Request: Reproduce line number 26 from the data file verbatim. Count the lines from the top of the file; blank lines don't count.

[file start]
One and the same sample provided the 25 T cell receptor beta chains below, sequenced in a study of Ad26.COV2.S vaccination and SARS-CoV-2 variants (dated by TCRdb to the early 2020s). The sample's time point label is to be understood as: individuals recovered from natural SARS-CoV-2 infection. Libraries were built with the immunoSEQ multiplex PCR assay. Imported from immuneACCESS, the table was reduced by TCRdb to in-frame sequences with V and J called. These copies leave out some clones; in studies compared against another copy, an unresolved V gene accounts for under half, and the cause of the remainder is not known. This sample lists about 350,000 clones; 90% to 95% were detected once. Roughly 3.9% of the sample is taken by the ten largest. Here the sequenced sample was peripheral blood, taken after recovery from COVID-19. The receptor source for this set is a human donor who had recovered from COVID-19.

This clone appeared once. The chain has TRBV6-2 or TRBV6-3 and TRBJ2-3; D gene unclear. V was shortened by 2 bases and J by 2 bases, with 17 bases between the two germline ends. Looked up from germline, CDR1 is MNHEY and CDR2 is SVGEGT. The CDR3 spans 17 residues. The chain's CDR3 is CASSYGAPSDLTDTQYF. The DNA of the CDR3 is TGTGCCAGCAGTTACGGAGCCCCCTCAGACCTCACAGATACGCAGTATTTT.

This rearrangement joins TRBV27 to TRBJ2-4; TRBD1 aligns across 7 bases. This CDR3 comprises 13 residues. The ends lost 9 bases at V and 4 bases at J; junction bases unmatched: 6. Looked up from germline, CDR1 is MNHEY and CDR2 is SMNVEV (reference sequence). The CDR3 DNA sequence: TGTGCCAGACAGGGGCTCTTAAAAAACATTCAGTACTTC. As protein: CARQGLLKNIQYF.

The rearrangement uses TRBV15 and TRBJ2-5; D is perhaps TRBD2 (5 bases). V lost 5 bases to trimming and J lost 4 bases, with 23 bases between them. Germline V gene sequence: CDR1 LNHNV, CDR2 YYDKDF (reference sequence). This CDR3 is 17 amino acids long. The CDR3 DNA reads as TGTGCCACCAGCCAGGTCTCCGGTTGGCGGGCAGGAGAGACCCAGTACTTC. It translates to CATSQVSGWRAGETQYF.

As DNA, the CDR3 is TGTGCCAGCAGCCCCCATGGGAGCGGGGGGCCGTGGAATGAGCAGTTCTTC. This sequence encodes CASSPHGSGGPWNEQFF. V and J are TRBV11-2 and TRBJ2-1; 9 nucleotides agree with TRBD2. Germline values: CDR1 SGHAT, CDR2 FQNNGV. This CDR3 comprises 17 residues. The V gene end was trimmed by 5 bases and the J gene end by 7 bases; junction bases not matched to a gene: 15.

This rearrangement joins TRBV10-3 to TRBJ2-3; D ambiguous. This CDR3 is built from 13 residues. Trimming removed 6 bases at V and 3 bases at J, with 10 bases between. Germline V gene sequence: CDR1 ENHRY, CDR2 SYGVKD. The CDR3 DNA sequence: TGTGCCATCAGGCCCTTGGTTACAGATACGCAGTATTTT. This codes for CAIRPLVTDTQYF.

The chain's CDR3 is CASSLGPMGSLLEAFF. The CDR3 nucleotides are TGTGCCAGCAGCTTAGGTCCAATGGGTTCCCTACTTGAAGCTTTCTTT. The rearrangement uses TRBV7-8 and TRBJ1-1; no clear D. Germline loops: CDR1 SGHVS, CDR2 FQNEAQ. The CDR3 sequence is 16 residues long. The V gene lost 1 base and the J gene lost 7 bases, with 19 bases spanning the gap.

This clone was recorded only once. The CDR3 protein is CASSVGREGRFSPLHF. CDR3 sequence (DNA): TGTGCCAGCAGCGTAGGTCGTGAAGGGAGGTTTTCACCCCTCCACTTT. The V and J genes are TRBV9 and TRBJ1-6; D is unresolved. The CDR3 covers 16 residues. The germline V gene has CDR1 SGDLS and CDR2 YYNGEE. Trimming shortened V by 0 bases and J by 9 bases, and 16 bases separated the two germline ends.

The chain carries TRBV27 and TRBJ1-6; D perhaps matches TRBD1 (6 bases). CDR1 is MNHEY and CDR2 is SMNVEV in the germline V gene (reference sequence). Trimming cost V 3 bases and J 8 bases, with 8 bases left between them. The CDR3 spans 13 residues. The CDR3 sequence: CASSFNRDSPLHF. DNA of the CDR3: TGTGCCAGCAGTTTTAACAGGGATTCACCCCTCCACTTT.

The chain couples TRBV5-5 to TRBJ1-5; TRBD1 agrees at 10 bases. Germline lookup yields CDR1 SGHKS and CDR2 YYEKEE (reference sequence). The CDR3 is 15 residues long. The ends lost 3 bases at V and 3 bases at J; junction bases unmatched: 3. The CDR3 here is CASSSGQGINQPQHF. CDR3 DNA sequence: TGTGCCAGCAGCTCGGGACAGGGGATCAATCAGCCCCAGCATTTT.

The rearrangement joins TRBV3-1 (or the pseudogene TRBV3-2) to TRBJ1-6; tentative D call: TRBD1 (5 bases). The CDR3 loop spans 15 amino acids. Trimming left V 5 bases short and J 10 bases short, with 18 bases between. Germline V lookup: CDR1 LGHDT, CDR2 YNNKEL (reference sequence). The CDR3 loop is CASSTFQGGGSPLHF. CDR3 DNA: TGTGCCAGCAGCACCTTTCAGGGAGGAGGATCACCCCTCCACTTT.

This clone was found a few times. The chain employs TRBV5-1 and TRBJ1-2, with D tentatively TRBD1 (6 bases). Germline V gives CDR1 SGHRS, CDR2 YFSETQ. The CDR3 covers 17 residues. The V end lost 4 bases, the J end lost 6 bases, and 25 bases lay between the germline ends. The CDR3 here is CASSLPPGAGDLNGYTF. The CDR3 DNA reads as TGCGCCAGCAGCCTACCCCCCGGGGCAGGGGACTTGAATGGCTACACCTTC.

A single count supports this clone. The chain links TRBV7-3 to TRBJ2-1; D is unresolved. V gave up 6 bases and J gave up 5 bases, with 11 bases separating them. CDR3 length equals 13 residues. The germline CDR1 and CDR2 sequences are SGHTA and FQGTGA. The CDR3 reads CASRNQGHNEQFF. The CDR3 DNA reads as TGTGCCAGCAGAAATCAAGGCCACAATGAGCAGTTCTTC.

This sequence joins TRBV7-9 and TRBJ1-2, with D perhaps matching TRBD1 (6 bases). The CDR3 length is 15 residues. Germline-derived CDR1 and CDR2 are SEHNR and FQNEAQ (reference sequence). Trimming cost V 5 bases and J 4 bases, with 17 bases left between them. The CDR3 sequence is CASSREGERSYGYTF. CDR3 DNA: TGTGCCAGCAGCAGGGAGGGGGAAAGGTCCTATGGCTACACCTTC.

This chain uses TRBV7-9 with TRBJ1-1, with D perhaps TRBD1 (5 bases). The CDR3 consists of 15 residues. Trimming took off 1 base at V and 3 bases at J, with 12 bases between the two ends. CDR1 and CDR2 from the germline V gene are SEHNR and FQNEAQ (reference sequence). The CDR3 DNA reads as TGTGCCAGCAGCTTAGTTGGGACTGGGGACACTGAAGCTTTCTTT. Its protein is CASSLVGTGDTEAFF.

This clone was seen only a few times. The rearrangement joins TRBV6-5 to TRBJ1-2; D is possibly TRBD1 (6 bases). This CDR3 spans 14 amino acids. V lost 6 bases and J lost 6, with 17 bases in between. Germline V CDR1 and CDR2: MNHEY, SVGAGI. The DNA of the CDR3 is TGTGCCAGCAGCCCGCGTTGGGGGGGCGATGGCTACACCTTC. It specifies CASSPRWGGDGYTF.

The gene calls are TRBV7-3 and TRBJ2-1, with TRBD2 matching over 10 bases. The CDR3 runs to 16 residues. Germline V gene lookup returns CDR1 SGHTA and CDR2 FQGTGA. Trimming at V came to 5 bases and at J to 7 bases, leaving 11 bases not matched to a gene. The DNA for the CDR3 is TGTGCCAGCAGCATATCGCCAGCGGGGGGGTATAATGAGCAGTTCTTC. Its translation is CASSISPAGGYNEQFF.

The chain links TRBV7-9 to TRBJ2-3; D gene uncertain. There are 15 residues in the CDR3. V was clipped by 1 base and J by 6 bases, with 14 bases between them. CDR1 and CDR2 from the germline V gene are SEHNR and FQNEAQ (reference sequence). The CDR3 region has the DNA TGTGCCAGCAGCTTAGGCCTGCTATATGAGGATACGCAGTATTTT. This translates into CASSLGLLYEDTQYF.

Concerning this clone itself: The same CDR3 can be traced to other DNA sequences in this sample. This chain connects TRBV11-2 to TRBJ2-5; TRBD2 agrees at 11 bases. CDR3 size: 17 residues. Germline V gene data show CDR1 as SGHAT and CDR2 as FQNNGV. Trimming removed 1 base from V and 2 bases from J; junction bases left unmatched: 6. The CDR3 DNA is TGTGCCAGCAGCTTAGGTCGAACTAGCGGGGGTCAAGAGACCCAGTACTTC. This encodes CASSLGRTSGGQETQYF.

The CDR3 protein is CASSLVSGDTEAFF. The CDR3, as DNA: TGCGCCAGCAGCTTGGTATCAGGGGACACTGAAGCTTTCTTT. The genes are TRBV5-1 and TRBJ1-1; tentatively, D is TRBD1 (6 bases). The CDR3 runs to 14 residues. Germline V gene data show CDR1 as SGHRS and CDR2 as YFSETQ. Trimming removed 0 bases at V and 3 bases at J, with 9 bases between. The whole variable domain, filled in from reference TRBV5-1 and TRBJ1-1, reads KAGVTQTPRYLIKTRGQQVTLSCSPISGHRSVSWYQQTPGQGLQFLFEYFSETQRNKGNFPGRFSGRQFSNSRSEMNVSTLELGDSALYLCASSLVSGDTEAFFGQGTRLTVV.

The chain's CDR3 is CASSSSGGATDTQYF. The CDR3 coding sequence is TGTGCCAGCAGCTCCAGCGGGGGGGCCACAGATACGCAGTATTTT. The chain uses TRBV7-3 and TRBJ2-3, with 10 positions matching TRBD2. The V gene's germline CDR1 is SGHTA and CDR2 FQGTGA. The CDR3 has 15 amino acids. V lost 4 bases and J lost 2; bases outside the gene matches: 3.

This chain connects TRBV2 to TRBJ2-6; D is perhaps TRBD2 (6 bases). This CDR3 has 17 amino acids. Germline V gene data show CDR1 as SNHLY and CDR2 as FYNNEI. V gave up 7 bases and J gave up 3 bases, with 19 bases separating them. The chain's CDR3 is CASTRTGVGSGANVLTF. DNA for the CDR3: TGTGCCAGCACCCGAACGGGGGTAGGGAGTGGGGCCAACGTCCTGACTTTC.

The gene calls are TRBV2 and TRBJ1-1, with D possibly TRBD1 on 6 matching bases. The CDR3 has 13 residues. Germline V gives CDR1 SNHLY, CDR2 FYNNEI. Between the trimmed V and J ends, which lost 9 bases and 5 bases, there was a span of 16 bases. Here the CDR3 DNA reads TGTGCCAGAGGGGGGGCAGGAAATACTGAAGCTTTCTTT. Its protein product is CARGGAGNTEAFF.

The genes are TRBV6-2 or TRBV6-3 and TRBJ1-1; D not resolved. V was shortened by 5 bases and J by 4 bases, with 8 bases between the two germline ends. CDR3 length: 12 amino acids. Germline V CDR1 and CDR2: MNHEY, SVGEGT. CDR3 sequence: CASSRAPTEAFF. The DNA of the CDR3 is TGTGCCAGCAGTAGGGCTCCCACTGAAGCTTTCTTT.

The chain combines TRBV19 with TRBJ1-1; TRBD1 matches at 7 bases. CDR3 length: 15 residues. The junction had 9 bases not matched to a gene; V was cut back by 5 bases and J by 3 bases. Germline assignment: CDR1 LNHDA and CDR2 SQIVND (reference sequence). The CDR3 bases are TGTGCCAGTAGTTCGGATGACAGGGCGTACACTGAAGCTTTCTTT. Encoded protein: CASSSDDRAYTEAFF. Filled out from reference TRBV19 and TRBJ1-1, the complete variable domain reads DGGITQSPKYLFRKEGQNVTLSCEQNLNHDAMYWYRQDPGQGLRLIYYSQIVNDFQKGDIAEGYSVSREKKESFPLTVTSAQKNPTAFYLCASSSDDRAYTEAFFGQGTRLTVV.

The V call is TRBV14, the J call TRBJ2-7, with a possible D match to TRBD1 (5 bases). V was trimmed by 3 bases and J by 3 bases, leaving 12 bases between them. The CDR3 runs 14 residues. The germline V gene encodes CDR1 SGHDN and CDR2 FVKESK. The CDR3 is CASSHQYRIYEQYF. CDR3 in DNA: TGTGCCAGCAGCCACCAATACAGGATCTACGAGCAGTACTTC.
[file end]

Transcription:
The V call is TRBV14, the J call TRBJ2-7, with a possible D match to TRBD1 (5 bases). V was trimmed by 3 bases and J by 3 bases, leaving 12 bases between them. The CDR3 runs 14 residues. The germline V gene encodes CDR1 SGHDN and CDR2 FVKESK. The CDR3 is CASSHQYRIYEQYF. CDR3 in DNA: TGTGCCAGCAGCCACCAATACAGGATCTACGAGCAGTACTTC.